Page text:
Link to Owner Dr. Robert B. Pamplin Jr.

FONT

MORE STORIES


With the lagoon configuration changed, and the trail again open, replanting is now underway

DAVID F. ASHTON - This pair of Oaks Bottom diners, in the newly-planted area, appear to know each other. Between July and November of 2018, Portland Parks & Recreation (PP&R), the U.S. Army Corps of Engineers, and the Portland Bureau of Environmental Services (BES) completed the construction work on the "Oaks Bottom Habitat Enhancement Project", as previously reported in THE BEE. After that, the Springwater Trail through the area reopened; but that didn't end the project..

In fact, the work in the wildlife refuge is far from over, according to BES Environmental Program Coordinator Ronda Fast, who took THE BEE for a look at the replanting project underway on January 31. "Just before winter weather really moves in, we are starting to plant thousands of trees and shrubs, part of the final elements of the project," Fast remarked as we looked over the newly-created tidal area.

By planting them now, the native seedlings, cuttings, and vegetation will compete well against invasive species in the area, Fast observed. "Because it's cold, and the site has no irrigation; we have to be careful about the timing and the size of the plantings. Small plantings, such as we've been doing, do really well at this time of year.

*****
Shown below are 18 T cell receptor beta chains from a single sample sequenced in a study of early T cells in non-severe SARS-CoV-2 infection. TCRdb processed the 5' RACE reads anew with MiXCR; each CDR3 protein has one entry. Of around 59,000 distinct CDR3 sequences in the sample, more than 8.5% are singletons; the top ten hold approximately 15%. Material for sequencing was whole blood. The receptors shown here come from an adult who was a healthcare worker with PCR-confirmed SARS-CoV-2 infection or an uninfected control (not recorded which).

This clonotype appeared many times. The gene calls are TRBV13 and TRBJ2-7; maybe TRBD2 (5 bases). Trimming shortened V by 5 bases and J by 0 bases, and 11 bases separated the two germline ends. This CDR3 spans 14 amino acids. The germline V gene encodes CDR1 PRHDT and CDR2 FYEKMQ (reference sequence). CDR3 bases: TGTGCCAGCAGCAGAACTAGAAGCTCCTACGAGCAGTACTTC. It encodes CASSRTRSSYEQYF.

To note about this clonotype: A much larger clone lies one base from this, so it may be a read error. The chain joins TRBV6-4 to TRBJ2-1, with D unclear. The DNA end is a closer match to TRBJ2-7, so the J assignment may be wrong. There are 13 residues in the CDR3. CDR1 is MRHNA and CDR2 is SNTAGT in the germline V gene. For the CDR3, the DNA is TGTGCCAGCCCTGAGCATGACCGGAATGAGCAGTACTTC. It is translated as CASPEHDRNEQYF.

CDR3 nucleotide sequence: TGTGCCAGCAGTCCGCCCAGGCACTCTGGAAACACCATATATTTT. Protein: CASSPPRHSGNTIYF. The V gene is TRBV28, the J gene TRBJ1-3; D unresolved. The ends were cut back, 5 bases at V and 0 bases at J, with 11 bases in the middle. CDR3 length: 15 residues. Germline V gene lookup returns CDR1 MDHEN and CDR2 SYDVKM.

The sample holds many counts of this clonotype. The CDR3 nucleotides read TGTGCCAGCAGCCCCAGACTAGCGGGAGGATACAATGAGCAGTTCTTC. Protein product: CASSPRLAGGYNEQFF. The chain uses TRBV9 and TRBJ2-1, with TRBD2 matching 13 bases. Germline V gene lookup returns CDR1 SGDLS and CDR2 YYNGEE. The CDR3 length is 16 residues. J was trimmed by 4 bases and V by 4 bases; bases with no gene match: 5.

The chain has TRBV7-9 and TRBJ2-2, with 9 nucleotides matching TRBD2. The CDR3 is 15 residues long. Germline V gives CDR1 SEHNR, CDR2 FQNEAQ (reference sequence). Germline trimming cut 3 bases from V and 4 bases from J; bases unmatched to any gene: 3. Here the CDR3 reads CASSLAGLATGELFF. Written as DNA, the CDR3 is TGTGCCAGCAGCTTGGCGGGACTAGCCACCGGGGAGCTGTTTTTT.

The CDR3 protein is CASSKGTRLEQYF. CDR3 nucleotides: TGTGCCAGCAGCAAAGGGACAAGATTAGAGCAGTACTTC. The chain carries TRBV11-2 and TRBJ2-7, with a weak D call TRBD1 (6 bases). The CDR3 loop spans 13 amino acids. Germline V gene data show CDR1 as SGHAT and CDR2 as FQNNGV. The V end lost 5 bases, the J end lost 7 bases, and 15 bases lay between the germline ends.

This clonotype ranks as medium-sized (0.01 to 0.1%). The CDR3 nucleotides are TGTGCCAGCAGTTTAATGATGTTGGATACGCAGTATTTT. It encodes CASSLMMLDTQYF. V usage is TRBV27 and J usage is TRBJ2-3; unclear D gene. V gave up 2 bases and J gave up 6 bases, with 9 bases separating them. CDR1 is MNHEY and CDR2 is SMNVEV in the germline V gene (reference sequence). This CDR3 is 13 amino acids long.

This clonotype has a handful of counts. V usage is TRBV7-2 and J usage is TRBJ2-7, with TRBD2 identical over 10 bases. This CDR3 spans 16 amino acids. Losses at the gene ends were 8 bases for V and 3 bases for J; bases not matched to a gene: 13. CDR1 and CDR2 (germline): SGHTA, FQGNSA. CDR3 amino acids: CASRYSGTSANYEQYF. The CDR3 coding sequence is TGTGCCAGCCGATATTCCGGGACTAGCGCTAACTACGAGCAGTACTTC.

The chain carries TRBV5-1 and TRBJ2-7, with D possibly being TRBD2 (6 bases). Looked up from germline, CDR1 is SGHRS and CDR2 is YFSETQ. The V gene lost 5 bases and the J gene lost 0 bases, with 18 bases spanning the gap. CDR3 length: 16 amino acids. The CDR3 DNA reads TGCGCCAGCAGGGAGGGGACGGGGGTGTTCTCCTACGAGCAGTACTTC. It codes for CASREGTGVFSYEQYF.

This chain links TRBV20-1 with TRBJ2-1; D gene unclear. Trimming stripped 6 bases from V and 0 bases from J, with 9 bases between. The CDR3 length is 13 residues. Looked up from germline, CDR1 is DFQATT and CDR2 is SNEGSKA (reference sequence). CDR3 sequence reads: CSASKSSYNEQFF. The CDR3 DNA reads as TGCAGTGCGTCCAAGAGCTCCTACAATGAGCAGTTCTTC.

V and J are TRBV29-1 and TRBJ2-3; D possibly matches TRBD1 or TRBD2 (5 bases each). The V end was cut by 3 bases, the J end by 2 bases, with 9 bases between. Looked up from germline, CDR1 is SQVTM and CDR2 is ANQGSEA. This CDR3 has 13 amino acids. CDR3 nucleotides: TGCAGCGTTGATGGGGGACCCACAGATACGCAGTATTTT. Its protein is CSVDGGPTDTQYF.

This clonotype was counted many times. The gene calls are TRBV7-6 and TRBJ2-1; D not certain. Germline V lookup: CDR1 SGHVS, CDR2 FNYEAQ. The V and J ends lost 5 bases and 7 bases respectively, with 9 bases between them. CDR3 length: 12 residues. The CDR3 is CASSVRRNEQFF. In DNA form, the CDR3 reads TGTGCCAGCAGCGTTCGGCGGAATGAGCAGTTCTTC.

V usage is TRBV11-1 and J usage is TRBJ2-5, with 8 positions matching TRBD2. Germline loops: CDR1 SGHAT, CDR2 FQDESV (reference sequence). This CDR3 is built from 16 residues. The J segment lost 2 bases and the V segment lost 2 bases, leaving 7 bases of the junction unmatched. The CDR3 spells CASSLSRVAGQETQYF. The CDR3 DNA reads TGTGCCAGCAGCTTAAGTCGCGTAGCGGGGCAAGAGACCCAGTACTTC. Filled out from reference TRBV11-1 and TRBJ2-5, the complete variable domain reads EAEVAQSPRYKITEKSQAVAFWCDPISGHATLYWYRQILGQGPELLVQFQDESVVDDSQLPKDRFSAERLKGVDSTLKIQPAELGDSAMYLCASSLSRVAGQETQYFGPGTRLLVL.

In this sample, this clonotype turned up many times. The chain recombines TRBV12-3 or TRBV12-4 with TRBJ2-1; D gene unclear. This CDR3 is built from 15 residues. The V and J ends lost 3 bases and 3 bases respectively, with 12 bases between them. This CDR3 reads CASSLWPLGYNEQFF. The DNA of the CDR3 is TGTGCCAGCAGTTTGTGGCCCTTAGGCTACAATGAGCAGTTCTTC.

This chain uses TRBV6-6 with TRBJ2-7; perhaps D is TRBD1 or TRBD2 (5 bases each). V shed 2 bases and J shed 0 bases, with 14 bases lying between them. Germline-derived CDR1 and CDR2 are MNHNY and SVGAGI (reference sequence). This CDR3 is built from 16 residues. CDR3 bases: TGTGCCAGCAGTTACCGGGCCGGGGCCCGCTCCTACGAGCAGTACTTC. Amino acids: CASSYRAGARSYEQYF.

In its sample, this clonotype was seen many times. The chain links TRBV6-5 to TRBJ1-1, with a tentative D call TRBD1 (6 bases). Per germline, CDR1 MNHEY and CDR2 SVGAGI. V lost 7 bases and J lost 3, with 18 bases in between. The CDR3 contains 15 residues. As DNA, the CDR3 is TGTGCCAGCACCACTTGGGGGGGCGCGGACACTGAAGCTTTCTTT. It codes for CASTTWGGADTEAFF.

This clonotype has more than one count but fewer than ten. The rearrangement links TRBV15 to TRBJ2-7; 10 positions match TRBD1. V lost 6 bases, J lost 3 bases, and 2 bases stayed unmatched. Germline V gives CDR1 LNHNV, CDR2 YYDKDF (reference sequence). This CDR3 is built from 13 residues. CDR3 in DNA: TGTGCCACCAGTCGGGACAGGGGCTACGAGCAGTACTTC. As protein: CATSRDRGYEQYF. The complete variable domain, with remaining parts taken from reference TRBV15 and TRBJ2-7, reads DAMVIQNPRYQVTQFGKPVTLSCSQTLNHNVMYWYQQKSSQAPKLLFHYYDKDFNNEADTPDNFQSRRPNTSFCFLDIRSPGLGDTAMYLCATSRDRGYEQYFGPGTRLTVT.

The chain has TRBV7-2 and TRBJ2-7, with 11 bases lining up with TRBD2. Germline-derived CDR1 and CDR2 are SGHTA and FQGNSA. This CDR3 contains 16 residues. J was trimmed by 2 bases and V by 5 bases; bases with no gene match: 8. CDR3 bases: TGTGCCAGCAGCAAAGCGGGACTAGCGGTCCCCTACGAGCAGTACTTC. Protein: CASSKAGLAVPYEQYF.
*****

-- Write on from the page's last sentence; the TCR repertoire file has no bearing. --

"These plants can focus their energy on growing roots and establishing themselves," she pointed out. "Then, with the warmth of the spring, they will begin sprouting; their survival is expected to be pretty good."

Away from the planting crew, two well-fed fawns leisurely grazed on a buffet of newly-planted bushes. "We 'over-plant', knowing that some plants will not survive, and others will be grazed by the wildlife – including the family of deer, here – so, we do plant expecting some foraging."

PP&R specified the flora to be installed, she said. "Two of them, Salix (willow) and Cornus sericea (red-osier dogwood), we harvested as cuttings from the refuge itself before the project. Now, we're re-propagating those in the refuge, where we know they've already thrived."

Coming up in late spring or summer, contractors plan on installing a viewing platform along the Springwater Trail to overlook the natural wildlife preserve.


Quality local journalism takes time and money, which comes, in part, from paying readers. If you enjoy articles like this one, please consider supporting us.
(It costs just a few cents a day.)

Go to top
Template by JoomlaShine